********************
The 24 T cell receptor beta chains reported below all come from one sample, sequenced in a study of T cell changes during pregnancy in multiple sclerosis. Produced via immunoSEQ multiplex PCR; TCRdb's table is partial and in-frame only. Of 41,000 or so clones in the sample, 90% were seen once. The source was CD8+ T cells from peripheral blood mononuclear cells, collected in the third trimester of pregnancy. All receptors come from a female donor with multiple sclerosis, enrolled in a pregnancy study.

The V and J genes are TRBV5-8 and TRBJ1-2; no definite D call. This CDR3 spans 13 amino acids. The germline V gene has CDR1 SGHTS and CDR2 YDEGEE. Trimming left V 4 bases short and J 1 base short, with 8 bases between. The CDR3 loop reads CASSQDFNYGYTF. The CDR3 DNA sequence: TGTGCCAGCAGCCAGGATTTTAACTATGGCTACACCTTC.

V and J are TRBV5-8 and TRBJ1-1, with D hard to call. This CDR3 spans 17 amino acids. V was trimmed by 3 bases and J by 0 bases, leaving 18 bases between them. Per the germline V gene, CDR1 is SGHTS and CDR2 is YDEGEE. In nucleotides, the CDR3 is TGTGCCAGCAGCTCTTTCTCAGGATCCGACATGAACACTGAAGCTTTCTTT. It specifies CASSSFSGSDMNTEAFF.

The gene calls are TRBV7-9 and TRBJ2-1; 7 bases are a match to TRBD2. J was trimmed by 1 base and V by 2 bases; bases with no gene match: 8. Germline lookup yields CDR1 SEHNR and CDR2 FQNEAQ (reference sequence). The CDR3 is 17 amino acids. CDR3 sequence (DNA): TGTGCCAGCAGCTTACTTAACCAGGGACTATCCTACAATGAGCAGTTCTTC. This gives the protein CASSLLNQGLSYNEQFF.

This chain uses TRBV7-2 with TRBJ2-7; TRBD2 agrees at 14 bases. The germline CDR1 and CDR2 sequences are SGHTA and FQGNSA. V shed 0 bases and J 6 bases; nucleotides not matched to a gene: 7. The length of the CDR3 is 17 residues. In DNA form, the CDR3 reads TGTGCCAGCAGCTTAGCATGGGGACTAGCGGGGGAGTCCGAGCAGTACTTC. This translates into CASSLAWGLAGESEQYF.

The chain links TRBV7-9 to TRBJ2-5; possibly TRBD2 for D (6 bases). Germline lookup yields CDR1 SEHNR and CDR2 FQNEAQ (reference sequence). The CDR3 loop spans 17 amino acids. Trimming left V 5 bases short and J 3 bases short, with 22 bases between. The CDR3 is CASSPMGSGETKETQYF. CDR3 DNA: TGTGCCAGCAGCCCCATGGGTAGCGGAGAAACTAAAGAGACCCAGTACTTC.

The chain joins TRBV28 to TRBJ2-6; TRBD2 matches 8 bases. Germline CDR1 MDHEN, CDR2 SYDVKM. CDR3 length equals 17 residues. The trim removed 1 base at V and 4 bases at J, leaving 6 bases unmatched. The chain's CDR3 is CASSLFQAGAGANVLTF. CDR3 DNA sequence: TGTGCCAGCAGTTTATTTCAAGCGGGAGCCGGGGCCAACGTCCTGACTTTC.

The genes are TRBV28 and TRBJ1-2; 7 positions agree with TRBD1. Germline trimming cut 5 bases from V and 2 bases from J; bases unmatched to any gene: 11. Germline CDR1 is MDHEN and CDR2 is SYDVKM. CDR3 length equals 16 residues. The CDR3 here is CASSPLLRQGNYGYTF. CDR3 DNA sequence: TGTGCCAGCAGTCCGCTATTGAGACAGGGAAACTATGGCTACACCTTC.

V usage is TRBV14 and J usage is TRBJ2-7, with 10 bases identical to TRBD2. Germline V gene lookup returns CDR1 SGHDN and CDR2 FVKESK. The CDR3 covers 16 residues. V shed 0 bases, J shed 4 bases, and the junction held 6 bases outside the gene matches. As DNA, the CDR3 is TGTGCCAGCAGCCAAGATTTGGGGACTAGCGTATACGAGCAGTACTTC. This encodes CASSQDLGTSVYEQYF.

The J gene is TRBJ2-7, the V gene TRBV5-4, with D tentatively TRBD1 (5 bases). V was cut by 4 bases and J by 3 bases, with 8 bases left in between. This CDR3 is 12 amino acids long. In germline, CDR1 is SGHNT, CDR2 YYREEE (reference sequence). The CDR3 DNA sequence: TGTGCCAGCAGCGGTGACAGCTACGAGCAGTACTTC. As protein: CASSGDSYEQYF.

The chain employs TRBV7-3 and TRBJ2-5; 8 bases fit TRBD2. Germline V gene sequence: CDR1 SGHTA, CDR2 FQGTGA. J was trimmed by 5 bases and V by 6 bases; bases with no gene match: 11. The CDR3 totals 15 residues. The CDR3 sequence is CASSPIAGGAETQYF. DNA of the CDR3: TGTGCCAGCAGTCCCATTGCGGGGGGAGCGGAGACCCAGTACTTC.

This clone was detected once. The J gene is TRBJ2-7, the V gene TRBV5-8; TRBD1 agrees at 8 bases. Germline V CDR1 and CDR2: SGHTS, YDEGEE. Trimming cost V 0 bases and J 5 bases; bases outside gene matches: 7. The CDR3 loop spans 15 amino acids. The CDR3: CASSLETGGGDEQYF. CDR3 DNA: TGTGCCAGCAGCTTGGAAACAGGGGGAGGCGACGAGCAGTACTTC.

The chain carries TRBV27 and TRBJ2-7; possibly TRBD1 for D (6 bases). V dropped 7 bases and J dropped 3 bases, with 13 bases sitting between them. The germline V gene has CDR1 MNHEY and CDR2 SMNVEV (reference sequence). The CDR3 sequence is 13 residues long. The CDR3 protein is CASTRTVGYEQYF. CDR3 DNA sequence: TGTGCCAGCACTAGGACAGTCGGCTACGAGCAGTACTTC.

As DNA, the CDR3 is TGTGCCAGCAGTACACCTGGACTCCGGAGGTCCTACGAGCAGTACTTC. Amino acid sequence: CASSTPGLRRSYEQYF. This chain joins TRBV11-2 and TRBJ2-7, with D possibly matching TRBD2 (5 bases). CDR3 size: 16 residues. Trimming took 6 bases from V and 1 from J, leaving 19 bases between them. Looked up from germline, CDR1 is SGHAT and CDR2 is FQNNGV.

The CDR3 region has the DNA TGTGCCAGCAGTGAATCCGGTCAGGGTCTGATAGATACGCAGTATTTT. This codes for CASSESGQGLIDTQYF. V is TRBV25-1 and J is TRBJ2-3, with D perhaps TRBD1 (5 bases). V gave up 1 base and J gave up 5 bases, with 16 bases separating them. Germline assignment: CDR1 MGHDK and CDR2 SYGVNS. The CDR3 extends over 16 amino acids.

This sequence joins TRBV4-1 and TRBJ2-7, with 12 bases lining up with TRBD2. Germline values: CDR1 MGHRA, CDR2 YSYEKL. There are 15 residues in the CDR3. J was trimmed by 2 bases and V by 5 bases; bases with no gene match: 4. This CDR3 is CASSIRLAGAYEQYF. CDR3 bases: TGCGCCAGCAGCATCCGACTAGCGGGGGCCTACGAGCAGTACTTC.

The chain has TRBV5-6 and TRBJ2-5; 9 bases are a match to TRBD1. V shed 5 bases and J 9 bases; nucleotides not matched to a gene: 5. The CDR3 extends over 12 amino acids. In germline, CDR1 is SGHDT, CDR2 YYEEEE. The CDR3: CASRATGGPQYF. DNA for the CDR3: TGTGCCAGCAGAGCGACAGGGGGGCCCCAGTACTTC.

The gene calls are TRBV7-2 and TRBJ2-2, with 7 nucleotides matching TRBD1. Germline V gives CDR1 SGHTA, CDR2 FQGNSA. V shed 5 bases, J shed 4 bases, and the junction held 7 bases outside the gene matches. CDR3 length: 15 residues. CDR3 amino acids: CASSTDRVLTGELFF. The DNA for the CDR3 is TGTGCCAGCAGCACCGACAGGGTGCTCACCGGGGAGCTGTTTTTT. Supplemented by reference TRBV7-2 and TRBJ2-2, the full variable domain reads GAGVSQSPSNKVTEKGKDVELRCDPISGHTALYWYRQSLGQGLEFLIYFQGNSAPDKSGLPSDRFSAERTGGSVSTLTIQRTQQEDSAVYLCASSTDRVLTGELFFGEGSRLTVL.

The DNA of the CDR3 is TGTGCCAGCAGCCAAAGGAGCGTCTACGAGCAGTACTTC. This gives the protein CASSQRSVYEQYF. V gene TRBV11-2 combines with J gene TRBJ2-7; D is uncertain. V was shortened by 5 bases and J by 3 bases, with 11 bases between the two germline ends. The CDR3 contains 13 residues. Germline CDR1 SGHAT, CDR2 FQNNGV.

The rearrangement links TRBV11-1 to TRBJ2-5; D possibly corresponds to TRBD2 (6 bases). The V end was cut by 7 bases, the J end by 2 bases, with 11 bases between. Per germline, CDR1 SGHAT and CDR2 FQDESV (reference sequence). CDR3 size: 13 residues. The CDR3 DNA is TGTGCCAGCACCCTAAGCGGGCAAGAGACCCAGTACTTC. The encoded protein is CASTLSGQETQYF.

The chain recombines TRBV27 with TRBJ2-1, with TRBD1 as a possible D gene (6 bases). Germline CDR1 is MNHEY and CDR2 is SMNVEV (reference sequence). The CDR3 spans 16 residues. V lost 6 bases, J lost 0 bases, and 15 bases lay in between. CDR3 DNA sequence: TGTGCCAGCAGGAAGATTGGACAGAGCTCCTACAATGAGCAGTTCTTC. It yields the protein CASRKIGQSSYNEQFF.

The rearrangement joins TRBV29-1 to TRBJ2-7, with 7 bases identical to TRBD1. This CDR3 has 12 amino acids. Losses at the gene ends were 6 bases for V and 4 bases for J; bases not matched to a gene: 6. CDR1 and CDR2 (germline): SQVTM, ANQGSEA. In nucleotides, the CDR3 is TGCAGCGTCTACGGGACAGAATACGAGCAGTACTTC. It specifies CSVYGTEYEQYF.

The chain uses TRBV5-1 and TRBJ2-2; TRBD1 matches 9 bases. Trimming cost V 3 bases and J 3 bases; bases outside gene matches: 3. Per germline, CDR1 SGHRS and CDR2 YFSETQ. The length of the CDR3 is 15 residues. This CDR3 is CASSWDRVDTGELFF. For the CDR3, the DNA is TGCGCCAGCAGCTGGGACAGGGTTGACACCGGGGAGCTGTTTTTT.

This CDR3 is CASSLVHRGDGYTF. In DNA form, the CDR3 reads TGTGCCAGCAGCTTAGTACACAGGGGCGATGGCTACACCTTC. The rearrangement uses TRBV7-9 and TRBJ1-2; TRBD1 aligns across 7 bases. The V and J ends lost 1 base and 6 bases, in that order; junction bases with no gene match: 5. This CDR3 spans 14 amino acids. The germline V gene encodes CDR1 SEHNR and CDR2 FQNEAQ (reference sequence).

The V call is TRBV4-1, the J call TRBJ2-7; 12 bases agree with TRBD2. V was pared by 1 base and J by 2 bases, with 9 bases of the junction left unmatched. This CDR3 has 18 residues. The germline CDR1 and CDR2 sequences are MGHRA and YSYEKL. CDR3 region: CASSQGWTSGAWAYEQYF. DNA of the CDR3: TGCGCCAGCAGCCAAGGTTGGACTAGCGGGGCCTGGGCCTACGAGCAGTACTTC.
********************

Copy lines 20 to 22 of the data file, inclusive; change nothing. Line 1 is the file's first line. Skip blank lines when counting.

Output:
The rearrangement links TRBV11-1 to TRBJ2-5; D possibly corresponds to TRBD2 (6 bases). The V end was cut by 7 bases, the J end by 2 bases, with 11 bases between. Per germline, CDR1 SGHAT and CDR2 FQDESV (reference sequence). CDR3 size: 13 residues. The CDR3 DNA is TGTGCCAGCACCCTAAGCGGGCAAGAGACCCAGTACTTC. The encoded protein is CASTLSGQETQYF.

The chain recombines TRBV27 with TRBJ2-1, with TRBD1 as a possible D gene (6 bases). Germline CDR1 is MNHEY and CDR2 is SMNVEV (reference sequence). The CDR3 spans 16 residues. V lost 6 bases, J lost 0 bases, and 15 bases lay in between. CDR3 DNA sequence: TGTGCCAGCAGGAAGATTGGACAGAGCTCCTACAATGAGCAGTTCTTC. It yields the protein CASRKIGQSSYNEQFF.

The rearrangement joins TRBV29-1 to TRBJ2-7, with 7 bases identical to TRBD1. This CDR3 has 12 amino acids. Losses at the gene ends were 6 bases for V and 4 bases for J; bases not matched to a gene: 6. CDR1 and CDR2 (germline): SQVTM, ANQGSEA. In nucleotides, the CDR3 is TGCAGCGTCTACGGGACAGAATACGAGCAGTACTTC. It specifies CSVYGTEYEQYF.